US independent bicycle shops hold their own against mass merchants

That's one of the statistical findings in the latest Retail Data Capture Analysis Report by Jay Townley for the National Bicycle Dealers' Association of America. A PDF of the full report can be downloaded within. As usual, the RDC report is packed with info, market trends, mainstream financial websites to go pore over as well as bike-trade specific statistics.
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BikeBiz.com carried PDFs of the NBDA's Retail Data Capture Analysis reports all last year. The latest report - for December 2003 - can be downloaded below. To find the others, go to the search box on the left of the site and type in 'NBDA'.

Here are just a few of the highlights of the report:

Taiwan was a distant second to China as a source country for U.S. bicycle imports, but achieved an increase in one very important category. Total units decreased by over 19 percent [in 2003 compared to 2002], but FOB dollar value decreased only 2.3 percent. The reason is an increase in the average unit value of a bicycle imported from Taiwan increased by almost $29, or just over 21 percent in 2003 compared to 2002. We think this is significant, and well worth noting at it relates to the increase in Road 700c and the Taiwanese bicycles industry’s overall A-Team initiative to move up-market.

....... “New American Luxury – The Cycling Opportunity” is the title of an article by Michael D. Basch, CEO of YaYa! Bike, the U.S. bicycle dealer owned cooperative. In this article Mike talks about a new book that we highly recommend to everyone in the specialty bicycle retail channel, retailers and suppliers – Trading Up: The New American Luxury by Michael J. Silverstein and Neil Fiske. This book describes a very powerful trend – “America’s middlemarket consumers are trading up.” According to the authors this trend “forces us to think in new ways about the relationship between consumer needs and consumer goods.” Why? The authors report that: “We have interviewed hundreds of middle-market consumers, observed hundreds more in their homes and workplaces, and conducted a survey of more than 2,300 people earning $50,000 and above. Ninety-six percent of them say they will pay a premium for at least one type of product.” The new luxury market is based on emotional drivers, not the prestige and status of the old luxury market. The old luxury market is based on prestige and status, while the new luxury market is based on emotional drivers. The middle-market consumer, earning $50,000 and above, “are people who pay a premium for products and services that meet emotionally charged needs with money saved by buying cheap on other things.” This is a very powerful strategic marketing trend that is changing the face of U.S. retailing – and the specialty bicycle retail channel is ideally and uniquely positioned to take maximum advantage of it! ..... Number of specialty bicycle retail locations declines 7 percent from January 2003 to January 2004. The attendees at the 2004 BBLC were informed that the number of specialty bicycle retail locations has declined by 376, or 7 percent over the past year, to 4,982 store locations as of January 1, 2004. The following table also shows that over the past five-years the number of bicycle dealer locations peaked in 2001 with 6,259 and has declined each of the three year since, by a total of 1,277 locations, or 20 percent from the period January 2001 to January 2004. ........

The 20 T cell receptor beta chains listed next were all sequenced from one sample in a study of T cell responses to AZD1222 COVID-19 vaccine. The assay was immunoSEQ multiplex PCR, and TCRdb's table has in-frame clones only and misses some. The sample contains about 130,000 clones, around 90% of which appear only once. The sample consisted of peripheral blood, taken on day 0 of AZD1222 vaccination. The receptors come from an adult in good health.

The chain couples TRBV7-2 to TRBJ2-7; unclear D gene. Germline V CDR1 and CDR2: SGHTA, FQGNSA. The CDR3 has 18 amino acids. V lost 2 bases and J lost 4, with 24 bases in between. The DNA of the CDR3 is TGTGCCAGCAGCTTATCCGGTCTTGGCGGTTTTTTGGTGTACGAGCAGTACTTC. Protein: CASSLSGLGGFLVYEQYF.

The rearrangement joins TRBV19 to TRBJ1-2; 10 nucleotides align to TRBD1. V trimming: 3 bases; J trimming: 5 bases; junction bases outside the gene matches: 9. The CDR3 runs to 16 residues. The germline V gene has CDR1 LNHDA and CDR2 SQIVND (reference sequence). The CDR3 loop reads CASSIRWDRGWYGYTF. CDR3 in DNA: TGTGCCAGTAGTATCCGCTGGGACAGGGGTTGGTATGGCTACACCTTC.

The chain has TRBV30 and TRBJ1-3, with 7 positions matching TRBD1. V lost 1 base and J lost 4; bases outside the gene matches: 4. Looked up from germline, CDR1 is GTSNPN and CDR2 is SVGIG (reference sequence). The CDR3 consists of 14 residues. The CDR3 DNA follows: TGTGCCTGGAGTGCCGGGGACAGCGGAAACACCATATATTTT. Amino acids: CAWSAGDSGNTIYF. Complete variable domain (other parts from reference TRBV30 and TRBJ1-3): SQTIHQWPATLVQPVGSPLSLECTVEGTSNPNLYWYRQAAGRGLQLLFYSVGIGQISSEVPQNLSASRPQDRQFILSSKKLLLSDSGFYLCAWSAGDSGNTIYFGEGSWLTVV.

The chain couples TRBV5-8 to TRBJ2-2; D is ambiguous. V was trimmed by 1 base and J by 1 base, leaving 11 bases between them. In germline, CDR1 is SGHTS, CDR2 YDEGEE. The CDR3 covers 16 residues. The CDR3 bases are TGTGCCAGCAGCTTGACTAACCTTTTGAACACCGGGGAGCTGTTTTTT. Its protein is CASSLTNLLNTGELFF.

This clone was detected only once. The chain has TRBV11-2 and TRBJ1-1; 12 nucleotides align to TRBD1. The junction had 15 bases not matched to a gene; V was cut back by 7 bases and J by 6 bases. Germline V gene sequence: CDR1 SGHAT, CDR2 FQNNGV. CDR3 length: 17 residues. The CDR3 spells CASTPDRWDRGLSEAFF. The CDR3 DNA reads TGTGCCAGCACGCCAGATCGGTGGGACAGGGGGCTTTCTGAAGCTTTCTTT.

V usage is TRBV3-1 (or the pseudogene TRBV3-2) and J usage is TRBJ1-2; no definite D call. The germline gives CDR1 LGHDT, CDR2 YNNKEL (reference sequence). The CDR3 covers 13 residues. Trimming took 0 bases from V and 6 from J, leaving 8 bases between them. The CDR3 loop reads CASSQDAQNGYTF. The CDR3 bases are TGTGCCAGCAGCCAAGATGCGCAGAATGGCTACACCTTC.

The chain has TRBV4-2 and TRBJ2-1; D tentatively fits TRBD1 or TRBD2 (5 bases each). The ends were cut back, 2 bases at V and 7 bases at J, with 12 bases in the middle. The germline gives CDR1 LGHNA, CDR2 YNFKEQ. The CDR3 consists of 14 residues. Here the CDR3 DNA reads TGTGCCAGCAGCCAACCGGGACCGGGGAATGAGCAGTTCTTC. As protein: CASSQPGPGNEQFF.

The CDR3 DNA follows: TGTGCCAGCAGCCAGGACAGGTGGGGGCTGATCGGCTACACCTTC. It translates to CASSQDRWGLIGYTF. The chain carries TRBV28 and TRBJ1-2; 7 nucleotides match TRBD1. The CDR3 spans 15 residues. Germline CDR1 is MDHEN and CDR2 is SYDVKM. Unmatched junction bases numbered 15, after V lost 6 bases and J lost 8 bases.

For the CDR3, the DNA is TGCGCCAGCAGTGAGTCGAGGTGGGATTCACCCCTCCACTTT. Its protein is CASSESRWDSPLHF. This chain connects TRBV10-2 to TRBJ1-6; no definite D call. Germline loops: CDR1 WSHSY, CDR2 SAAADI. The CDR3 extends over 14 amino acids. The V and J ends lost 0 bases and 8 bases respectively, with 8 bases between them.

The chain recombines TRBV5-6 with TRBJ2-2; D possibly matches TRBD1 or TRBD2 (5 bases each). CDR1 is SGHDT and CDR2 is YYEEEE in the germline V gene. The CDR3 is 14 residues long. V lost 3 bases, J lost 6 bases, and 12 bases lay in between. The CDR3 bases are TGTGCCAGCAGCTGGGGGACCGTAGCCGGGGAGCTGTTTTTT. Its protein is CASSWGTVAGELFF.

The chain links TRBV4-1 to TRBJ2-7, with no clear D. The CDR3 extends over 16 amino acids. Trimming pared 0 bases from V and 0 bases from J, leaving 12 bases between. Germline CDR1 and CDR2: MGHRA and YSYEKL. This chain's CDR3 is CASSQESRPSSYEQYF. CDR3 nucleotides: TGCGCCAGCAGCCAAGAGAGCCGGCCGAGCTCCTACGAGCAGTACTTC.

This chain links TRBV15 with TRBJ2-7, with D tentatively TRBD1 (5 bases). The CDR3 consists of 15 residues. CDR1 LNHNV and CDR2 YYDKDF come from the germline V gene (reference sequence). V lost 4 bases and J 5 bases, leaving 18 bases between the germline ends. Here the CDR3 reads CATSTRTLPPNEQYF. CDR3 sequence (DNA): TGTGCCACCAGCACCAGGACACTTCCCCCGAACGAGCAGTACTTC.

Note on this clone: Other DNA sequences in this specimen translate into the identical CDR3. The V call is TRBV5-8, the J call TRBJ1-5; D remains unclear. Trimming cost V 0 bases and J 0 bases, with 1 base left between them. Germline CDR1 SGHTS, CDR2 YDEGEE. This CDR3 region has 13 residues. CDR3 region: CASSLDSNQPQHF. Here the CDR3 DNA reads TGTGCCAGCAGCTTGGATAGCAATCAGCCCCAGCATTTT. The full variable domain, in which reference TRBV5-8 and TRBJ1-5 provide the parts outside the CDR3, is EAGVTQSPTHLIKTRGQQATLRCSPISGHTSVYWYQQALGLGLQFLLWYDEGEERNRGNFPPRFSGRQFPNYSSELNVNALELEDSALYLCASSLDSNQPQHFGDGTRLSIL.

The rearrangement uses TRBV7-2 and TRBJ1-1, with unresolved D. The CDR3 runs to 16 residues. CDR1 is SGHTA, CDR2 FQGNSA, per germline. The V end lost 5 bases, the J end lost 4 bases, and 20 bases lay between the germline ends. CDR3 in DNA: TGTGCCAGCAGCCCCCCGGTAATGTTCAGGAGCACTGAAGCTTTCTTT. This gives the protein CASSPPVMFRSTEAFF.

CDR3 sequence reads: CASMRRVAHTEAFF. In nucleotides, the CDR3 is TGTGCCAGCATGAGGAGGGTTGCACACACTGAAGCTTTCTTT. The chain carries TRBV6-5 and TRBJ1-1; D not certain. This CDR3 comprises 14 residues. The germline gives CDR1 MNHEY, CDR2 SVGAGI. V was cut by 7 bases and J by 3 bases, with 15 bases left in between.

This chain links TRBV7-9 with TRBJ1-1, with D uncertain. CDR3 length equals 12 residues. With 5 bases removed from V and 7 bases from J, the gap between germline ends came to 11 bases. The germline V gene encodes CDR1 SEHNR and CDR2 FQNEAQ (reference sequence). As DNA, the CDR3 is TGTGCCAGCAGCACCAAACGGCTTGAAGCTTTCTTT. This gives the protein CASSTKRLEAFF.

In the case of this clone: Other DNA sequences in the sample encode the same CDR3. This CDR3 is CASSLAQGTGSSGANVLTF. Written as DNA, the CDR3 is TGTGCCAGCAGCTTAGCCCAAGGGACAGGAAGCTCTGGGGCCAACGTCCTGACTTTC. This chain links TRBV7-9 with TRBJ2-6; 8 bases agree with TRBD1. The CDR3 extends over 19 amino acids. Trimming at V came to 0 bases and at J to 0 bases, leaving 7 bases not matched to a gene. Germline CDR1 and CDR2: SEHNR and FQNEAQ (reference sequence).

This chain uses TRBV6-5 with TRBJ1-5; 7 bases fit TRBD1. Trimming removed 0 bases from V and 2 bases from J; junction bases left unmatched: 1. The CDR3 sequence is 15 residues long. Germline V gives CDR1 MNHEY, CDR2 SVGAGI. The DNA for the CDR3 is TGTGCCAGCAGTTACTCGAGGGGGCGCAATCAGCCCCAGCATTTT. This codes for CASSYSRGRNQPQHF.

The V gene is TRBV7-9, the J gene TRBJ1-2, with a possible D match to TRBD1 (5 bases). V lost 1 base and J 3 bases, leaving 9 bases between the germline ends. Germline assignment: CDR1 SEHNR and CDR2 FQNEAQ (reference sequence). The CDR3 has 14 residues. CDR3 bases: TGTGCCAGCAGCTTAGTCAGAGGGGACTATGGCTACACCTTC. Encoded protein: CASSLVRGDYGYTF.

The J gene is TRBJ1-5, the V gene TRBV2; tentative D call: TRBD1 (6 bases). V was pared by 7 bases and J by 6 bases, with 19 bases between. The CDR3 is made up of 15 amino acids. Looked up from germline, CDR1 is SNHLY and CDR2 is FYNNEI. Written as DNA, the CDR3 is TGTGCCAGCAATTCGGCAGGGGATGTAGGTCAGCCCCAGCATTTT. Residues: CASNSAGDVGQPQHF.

The U.S. is the largest net importer of bicycles in the world. This statement of fact should come as no surprise, and the following table shows the steady decline of U.S. domestic production, and the correspondingly steady rise of bicycle imports. Ten years ago U.S. domestic production still controlled over 50 percent of the market. Today, domestic production holds less than a percentage point. Imports took over half the market in 1997, achieved dominance in 1998 and have increased to 99 percent of the U.S. bicycle market in 2002, continuing to 2003. .......

In a down year, specialty bicycle retailers hold their own with a slight slip to a preliminary estimate of a 16.1 share of total bicycle units sold at retail. It seems fitting to wrap up this analysis with our preliminary estimated U.S. bicycle market share by channel of trade. The preliminary estimate shows mass merchants maintaining a 74 percent of units, followed by the specialty bicycle retail channel with a 16 percent share, Chain Sporting Goods with a 2.5 percent share and all other with a 7 percent share.


http://www.bikebiz.co.uk/.../RDC-Analysis-December-03.pdf

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